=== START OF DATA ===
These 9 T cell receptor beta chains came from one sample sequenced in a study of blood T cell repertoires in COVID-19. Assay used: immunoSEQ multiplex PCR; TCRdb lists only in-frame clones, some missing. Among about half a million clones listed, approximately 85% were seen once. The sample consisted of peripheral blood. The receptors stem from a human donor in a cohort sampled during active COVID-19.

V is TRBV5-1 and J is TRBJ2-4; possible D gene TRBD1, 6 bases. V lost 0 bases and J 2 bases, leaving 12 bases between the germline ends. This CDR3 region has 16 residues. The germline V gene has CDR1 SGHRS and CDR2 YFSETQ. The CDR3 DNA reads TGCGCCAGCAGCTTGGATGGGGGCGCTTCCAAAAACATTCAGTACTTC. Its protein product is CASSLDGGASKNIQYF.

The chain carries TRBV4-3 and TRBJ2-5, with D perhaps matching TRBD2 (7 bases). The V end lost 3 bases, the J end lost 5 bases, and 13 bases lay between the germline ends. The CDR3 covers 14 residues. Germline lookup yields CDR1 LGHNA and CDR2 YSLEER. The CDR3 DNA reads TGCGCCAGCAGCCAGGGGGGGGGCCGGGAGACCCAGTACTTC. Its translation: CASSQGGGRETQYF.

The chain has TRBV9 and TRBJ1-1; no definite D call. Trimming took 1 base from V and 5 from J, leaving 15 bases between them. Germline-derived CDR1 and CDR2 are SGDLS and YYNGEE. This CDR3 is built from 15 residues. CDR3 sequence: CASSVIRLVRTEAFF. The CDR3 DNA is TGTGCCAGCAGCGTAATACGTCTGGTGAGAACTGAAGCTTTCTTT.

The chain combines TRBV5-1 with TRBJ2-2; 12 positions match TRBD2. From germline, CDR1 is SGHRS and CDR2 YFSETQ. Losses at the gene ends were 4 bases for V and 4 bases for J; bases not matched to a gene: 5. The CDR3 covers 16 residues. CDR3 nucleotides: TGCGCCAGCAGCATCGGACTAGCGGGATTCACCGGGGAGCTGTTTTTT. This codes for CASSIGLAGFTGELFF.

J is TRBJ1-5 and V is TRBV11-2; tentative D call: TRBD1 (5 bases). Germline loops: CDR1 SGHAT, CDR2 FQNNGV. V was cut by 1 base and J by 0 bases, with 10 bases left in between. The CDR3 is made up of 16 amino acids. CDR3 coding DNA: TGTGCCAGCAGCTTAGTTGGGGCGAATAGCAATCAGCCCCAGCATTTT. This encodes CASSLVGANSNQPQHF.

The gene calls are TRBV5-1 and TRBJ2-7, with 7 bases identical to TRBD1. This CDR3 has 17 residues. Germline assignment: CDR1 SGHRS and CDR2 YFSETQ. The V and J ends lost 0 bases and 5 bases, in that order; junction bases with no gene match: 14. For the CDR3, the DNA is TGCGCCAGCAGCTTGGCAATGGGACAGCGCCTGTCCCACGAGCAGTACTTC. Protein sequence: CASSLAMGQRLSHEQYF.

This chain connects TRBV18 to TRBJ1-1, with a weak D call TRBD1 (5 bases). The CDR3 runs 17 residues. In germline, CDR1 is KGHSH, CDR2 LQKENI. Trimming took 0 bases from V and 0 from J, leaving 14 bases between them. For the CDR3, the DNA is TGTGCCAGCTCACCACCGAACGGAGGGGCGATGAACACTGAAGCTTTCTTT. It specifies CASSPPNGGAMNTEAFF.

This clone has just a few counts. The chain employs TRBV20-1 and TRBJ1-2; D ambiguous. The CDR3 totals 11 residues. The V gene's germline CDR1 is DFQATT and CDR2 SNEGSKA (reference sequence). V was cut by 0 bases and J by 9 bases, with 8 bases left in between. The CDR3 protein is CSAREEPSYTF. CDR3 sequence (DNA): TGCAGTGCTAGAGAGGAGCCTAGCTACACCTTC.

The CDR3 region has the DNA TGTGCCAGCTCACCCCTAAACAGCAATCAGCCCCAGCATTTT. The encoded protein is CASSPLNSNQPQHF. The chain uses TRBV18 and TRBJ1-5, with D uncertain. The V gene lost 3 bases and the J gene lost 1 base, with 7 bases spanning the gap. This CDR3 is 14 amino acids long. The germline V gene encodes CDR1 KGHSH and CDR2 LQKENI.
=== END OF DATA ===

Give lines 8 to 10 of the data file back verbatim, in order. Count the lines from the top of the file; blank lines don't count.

This chain connects TRBV18 to TRBJ1-1, with a weak D call TRBD1 (5 bases). The CDR3 runs 17 residues. In germline, CDR1 is KGHSH, CDR2 LQKENI. Trimming took 0 bases from V and 0 from J, leaving 14 bases between them. For the CDR3, the DNA is TGTGCCAGCTCACCACCGAACGGAGGGGCGATGAACACTGAAGCTTTCTTT. It specifies CASSPPNGGAMNTEAFF.

This clone has just a few counts. The chain employs TRBV20-1 and TRBJ1-2; D ambiguous. The CDR3 totals 11 residues. The V gene's germline CDR1 is DFQATT and CDR2 SNEGSKA (reference sequence). V was cut by 0 bases and J by 9 bases, with 8 bases left in between. The CDR3 protein is CSAREEPSYTF. CDR3 sequence (DNA): TGCAGTGCTAGAGAGGAGCCTAGCTACACCTTC.

The CDR3 region has the DNA TGTGCCAGCTCACCCCTAAACAGCAATCAGCCCCAGCATTTT. The encoded protein is CASSPLNSNQPQHF. The chain uses TRBV18 and TRBJ1-5, with D uncertain. The V gene lost 3 bases and the J gene lost 1 base, with 7 bases spanning the gap. This CDR3 is 14 amino acids long. The germline V gene encodes CDR1 KGHSH and CDR2 LQKENI.